Frost FLower 7 Ribbons by Slomoz FCC

Frost Flower Ribbons
by Slomoz FCC

Today I need to work on making Olivia’s Christmas stocking, something I had planned to do yesterday to have ready by the time they came back, but of course, now my schedule is all topsy turvy, so I’ll try to get started today.

Alfie is doing much better, and may be with us a while longer, which is nice. Corey had taken him to the vet this past weekend, which cost an amount that I shall not say as it is painful to think about, but they gave him antibiotics, and anti-nausea medicine, and he’s eating again, and back to growling at people when they disturb his naps, so he’s actually almost normal (for him). I’m so glad that I did not have to deal with losing another pet friend over the holidays as I don’t know how I would have handled that.

Tillie was apparently good this past year as Santa brought her several new stuffed babies to play with and terrorize. It was funny because anytime anyone opened any kind of stuffed animal, Tillie thought that it was for her. She’s been very busy, snooping in bags and such, and she found the spare toy that I hadn’t planned to give her until she had destroyed one of the others. I swear she is just like a small child.

The only sad part was not having Shakes on Christmas morning to sit between us as we opened presents. I missed that.

“All art is exorcism.” ~ Otto Dix

Frost Flower 3 cal tech

Frost Flower (caltech website)

Corey finally read my two novel beginning drafts, and I got some feedback from him. We both agree that my second story is better than my original plot, and I have promised myself that I will work on it in the coming months.

I did not receive any books or gift certificates for books this year, which is very unusual for me. Equally unusual is that I did not purchase any books for anyone except Olivia. I guess it was just that kind of year. I’ll just keep my list until my birthday or until I win the lottery . . . so I guess until my birthday.

Frost Flower 4 by Billy Joe Fudge, Columbia Magazine

Frost Flower
by Billy Joe Fudge, Columbia Magazine

Now that Christmas is over, we all need to get back to everyday life, which means that Corey needs to send out his job applications, and Brett needs to get his passport, and Eamonn needs to sign up for maritime school, and I? I need to try to get back into some kind of regular writing routine.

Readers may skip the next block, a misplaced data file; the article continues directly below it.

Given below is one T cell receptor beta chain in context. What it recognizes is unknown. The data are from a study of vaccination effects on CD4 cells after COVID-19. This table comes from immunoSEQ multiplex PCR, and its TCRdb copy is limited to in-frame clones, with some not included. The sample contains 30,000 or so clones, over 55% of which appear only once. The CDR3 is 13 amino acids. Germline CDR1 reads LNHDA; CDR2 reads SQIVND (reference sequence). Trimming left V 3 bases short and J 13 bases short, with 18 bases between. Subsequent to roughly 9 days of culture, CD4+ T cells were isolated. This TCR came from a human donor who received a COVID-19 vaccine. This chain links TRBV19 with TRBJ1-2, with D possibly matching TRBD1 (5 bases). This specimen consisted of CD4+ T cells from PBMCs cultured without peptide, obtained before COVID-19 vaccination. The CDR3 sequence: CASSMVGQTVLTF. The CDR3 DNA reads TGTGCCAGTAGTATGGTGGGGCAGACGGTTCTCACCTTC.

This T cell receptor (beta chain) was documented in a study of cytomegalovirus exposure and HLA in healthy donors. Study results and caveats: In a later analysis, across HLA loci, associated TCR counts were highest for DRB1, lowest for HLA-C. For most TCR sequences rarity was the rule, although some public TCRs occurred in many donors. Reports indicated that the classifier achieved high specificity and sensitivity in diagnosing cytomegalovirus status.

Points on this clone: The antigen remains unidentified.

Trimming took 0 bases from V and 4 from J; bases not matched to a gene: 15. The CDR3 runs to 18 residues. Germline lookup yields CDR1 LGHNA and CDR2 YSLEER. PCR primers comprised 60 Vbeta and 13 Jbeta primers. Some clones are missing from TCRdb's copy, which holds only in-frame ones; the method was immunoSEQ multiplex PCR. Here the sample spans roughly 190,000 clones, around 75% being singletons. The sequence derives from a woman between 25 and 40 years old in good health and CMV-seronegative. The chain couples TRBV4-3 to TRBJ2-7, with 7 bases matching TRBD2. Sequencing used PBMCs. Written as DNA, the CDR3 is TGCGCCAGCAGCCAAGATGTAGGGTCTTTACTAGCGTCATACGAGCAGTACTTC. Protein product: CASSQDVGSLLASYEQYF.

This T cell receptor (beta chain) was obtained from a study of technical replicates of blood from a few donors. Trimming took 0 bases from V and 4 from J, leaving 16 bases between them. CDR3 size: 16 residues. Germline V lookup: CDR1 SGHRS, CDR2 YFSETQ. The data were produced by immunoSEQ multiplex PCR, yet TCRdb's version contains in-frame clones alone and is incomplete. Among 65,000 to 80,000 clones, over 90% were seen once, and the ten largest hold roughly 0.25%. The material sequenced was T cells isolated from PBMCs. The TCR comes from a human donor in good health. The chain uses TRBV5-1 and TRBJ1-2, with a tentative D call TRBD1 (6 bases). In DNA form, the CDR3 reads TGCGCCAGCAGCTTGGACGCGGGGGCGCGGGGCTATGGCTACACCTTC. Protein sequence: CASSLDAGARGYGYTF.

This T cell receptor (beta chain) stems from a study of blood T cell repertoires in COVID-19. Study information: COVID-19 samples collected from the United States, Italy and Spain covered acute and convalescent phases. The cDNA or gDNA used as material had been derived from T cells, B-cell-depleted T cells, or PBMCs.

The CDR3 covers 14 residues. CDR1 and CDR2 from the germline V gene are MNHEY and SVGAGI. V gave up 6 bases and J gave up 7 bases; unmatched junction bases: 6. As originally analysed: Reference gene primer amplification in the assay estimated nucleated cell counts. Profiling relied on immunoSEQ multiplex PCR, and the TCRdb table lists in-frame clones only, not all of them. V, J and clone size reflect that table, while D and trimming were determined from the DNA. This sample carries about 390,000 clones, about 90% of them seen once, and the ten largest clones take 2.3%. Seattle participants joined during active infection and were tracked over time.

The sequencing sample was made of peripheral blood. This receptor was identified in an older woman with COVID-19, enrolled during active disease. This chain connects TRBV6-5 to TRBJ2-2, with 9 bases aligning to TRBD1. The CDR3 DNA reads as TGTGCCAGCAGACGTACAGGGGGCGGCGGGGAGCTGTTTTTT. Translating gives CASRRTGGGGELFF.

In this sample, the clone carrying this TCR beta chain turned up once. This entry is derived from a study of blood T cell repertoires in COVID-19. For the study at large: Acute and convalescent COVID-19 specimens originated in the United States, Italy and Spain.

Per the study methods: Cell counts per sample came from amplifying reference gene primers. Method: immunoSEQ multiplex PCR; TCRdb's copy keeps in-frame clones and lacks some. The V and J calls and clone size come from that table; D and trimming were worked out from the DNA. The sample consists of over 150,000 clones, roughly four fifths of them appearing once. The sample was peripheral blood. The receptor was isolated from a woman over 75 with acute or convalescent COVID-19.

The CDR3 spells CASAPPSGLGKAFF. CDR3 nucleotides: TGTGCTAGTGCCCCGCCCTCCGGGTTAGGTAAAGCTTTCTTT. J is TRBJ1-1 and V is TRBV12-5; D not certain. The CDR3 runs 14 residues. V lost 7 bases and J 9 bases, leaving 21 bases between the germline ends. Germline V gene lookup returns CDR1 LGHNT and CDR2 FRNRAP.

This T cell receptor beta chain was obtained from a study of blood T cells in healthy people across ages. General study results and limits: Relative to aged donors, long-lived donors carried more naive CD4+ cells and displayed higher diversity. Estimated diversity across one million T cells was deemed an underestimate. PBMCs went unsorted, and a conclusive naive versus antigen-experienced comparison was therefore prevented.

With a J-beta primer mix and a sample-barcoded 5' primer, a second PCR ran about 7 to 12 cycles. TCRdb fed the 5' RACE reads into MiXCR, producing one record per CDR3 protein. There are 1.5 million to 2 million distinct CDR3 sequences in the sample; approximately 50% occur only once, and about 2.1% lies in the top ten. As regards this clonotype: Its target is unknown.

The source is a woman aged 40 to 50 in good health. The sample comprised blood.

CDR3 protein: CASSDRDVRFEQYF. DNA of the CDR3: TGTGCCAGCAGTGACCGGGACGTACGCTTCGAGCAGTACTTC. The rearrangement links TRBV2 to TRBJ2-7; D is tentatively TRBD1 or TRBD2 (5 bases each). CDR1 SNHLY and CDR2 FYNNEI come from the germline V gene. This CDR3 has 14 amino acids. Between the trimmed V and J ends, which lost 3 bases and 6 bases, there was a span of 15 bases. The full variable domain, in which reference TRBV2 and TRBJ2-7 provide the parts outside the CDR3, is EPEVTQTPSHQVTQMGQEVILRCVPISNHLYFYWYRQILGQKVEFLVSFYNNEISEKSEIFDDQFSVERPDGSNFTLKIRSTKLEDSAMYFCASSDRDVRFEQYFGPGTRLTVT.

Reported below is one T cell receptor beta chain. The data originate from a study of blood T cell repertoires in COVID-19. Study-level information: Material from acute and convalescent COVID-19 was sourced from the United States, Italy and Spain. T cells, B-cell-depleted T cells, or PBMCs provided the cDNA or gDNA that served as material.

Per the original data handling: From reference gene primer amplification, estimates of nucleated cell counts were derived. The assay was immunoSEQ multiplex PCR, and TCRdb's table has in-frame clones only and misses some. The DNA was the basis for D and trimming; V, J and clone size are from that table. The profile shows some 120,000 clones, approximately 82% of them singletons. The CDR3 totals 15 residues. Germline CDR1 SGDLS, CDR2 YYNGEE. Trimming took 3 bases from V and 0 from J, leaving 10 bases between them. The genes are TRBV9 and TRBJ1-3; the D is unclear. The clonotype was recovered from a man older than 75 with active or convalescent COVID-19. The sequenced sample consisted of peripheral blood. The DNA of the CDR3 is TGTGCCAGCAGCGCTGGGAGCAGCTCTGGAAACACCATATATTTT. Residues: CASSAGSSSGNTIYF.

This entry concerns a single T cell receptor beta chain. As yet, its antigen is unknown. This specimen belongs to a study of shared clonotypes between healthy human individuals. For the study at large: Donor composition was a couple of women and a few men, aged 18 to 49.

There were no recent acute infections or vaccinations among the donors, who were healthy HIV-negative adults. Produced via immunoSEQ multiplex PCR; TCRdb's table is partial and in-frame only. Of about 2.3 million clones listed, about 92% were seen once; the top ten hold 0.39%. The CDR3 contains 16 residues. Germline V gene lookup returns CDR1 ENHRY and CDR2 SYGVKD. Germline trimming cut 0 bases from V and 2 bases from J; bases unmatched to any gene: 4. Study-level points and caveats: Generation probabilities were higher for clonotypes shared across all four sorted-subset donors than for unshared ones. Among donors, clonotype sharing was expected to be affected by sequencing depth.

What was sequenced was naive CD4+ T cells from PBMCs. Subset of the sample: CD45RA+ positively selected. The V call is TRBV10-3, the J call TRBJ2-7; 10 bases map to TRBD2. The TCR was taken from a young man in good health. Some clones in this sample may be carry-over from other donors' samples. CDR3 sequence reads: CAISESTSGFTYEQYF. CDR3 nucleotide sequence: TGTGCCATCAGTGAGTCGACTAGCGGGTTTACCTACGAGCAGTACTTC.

I’m still on the lookout for an IBM Selectric II, so if anyone knows of any place that is getting rid of one, like a church or school, keep me in mind. Ideally, it should be red, but hey, I think that I could use just about any color as long as it isn’t that weird turquoise blue that IBM used for some of them. I always thought that was a dreadful color for a typewriter. If you’ve ever used an old Selectric, you know exactly what I mean about how the keys feel beneath your fingers as you are flying across them. Well, I used to fly across them. I learned to type on one, and I did all of my timing tests on one. The last time I was timed (for a job interview) was soooo long ago, but I typed 127 words a minute with one mistake. Cool, huh?

“You see, in my view a writer is a writer not because she writes well and easily, because she has amazing talent, because everything she does is golden. In my view a writer is a writer because even when there is no hope, even when nothing you do shows any sign of promise, you keep writing anyway.” ~ Junot Díaz

Frost Flower5 Rock Prairie Master Gardener Association

Frost Flower
Rock Prairie Master Gardener Association

Anyway, so 2013 is but a few days away. The Mayans were wrong, and the “Dr. Who” Christmas special has aired and left Whovians with lots and lots of questions. We still need to see Peter Jackson’s The Hobbit and the remake of Les Miserables. Things to do in the coming weeks.

I have to admit that 2013 seems like a weird year to me. Don’t ask me why because I don’t really have a specific reason. I just don’t like the sound of it. I mean, 2012 didn’t flop about on the tongue in the way that 2013 does. I know. I dwell on the strangest things.

Frost Flower 2

Frost Flower